One scenario…you’re out for that long-awaited dinner…the kids have a great baby sitter. You have the whole evening. You just got a raise and can afford this high priced meal with all the trimmings. Your wife thinks you’re Prince Charming (again) because you finally got the chance to get dressed up, take her out and wine and dine her. The only thing you know you want at this point is a great dinner with the chance to chat and be together. Now this guy in a bulging tuxedo and/or with an armload of stuff or a briefcase comes along and asks you if you’d like to see a magic trick. You probably don’t even realize you want to be entertained by this guy and try to buzz him off. Or you may be like some folks and be nice enough to say OK and hope it doesn’t spoil the mood. Then, depending on whether you like the magician or not and what you ascertain his or her skill level to be, you may actually enjoy it and want to see more (except card tricks…everybody hates them!).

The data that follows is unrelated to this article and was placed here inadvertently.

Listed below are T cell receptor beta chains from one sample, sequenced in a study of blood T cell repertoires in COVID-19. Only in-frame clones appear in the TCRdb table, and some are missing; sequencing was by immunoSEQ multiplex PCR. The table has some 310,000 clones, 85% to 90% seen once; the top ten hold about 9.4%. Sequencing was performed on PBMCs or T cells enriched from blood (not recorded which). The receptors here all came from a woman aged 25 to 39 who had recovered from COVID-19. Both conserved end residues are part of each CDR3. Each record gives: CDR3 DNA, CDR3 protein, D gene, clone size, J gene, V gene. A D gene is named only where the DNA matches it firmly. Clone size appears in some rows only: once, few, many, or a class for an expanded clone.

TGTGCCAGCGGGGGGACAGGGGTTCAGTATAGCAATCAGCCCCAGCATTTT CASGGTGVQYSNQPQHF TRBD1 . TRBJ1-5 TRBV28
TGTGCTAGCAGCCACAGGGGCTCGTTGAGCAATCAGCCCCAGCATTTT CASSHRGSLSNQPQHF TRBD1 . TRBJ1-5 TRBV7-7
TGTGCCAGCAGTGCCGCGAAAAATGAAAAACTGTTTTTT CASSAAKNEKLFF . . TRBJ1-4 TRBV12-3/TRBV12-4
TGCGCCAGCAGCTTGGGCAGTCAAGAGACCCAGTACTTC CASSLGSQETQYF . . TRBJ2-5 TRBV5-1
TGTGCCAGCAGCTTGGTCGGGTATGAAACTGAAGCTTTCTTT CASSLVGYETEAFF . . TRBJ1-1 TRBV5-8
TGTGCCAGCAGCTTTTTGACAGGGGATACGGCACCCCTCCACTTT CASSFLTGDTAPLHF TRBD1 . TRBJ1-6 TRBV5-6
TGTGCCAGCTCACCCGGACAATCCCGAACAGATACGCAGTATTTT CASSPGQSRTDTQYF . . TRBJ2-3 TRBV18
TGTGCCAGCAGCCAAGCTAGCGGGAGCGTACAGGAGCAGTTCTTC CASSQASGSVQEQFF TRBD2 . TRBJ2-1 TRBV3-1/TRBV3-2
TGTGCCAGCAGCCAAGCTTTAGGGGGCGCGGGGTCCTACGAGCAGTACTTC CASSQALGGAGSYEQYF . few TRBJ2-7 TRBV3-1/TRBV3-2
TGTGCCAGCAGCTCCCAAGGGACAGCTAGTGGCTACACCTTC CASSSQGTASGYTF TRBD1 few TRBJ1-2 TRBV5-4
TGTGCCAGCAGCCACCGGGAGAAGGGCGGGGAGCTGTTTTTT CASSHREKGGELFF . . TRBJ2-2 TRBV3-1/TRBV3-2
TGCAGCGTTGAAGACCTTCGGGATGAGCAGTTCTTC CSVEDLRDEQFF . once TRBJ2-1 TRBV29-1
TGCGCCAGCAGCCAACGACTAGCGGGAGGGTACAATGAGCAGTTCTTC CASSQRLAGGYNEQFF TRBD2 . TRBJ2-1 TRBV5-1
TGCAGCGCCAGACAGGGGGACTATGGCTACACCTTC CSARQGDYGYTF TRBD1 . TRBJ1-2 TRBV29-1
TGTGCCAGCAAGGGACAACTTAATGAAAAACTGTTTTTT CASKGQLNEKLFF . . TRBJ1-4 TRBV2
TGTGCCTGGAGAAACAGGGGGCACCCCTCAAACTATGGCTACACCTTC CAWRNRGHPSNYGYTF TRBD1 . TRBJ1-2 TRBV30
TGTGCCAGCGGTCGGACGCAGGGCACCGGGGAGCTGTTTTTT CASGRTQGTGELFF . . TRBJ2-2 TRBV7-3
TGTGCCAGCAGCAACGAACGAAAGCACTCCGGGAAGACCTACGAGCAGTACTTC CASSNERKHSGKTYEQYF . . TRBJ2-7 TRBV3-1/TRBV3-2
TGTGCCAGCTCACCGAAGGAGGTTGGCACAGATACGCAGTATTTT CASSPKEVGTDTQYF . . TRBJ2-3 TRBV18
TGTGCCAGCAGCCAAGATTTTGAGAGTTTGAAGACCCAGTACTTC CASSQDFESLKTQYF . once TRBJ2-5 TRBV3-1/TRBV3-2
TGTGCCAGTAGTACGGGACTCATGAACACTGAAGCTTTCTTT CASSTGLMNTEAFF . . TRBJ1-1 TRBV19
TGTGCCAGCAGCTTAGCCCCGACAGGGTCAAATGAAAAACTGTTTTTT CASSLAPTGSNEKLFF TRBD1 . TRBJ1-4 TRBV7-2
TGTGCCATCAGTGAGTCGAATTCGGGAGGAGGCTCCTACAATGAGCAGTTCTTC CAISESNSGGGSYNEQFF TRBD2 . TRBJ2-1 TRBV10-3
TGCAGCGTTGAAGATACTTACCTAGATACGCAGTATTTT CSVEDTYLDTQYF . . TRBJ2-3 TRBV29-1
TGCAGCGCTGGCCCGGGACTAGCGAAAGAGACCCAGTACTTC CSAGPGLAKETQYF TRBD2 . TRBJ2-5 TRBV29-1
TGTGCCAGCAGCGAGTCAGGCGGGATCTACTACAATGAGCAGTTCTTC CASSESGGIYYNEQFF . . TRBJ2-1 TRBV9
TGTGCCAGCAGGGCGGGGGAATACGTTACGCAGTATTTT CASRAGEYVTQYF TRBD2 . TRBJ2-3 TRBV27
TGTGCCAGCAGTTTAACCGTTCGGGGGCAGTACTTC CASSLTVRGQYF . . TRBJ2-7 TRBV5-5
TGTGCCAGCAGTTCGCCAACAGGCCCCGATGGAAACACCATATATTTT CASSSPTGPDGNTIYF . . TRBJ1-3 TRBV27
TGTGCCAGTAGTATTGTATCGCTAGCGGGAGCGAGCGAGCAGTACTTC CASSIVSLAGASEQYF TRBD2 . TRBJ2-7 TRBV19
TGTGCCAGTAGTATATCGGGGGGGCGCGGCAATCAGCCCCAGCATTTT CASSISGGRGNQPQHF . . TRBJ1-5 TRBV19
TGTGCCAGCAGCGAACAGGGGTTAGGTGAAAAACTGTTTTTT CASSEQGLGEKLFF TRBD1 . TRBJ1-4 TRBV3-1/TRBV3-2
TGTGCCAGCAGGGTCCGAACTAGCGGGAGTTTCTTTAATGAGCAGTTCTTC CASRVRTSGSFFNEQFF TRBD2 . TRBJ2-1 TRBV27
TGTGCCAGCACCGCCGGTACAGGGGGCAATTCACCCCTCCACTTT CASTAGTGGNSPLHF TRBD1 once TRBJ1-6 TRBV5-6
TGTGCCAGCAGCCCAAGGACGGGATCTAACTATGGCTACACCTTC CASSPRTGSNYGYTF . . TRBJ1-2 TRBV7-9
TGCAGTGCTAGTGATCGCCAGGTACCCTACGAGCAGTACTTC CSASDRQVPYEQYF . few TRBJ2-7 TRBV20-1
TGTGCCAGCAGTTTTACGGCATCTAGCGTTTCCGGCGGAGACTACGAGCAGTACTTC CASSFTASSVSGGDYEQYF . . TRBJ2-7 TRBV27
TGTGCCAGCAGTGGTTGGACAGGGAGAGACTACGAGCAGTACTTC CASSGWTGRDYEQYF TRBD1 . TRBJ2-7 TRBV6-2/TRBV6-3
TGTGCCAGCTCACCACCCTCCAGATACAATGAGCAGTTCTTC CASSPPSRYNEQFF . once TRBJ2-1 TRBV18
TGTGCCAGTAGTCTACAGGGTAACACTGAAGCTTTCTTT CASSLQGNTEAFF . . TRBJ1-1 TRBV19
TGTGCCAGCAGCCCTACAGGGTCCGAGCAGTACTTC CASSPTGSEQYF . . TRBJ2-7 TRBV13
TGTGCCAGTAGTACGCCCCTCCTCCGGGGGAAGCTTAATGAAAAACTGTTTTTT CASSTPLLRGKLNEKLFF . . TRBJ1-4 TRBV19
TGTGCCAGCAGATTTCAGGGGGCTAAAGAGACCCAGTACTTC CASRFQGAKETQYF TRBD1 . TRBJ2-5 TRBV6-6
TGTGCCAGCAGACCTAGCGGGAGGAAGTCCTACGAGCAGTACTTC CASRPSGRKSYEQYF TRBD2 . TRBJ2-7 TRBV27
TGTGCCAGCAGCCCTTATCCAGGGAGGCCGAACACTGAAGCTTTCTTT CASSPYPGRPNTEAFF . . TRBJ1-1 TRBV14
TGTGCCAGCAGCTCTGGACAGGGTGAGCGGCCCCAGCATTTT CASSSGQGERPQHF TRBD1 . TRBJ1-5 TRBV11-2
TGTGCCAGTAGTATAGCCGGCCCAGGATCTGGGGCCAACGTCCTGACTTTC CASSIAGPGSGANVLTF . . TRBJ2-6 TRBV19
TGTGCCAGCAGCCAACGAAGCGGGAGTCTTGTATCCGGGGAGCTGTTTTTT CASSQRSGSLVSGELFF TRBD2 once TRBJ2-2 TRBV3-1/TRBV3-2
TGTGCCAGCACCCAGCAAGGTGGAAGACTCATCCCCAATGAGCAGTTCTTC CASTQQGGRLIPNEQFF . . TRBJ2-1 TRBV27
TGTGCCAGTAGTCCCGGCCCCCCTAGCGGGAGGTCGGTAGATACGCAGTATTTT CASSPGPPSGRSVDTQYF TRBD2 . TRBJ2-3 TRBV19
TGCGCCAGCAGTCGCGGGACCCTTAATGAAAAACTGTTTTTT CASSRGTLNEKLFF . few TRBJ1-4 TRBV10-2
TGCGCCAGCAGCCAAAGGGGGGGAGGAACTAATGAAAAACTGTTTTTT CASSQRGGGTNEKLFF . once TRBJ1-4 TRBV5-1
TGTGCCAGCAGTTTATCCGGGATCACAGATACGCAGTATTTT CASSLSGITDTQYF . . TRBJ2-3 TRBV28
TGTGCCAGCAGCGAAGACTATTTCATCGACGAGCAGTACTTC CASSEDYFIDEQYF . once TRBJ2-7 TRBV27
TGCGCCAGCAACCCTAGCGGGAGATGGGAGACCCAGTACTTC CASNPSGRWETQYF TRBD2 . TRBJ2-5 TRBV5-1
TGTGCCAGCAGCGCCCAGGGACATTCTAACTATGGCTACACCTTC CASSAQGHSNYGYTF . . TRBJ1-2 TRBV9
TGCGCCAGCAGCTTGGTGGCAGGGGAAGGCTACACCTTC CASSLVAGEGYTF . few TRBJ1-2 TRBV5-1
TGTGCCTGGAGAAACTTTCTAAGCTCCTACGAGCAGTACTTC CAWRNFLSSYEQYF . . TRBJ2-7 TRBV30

When you ask the prospective spectators if they want to watch you while they’re having a deep conversation about the world situation and they try to buzz you off with those other magic words, “no thanks”, your only recourse is to politely be on your way without them ever having the golden opportunity of watching you and your magic. What a shame…especially since you really aren’t a bad person and actually like kids, go out of your way to help people and aren’t trying to sell them anything.
I have the answer and it has worked for me for almost thirty years. Its inspiration was taken directly from Tony's style and way of carrying himself when he performed his magic. I guess Tony's style just rubbed off on me.
Just like Tony did, I try to just make the magic.... happen. I don’t ask them anything. I don’t carry arms full of stuff or have bulging pockets. I just walk up and say, “Would you do me a favor?”, then I do my very best production of something (usually a silver dollar – people love money!)…and say, “Would you take a look at this?”…and I hand it to them. They take the coin and look at it…and I’m on my way. They know I’m a magician…they’re involved before they even realize it…without them feeling pushed into it.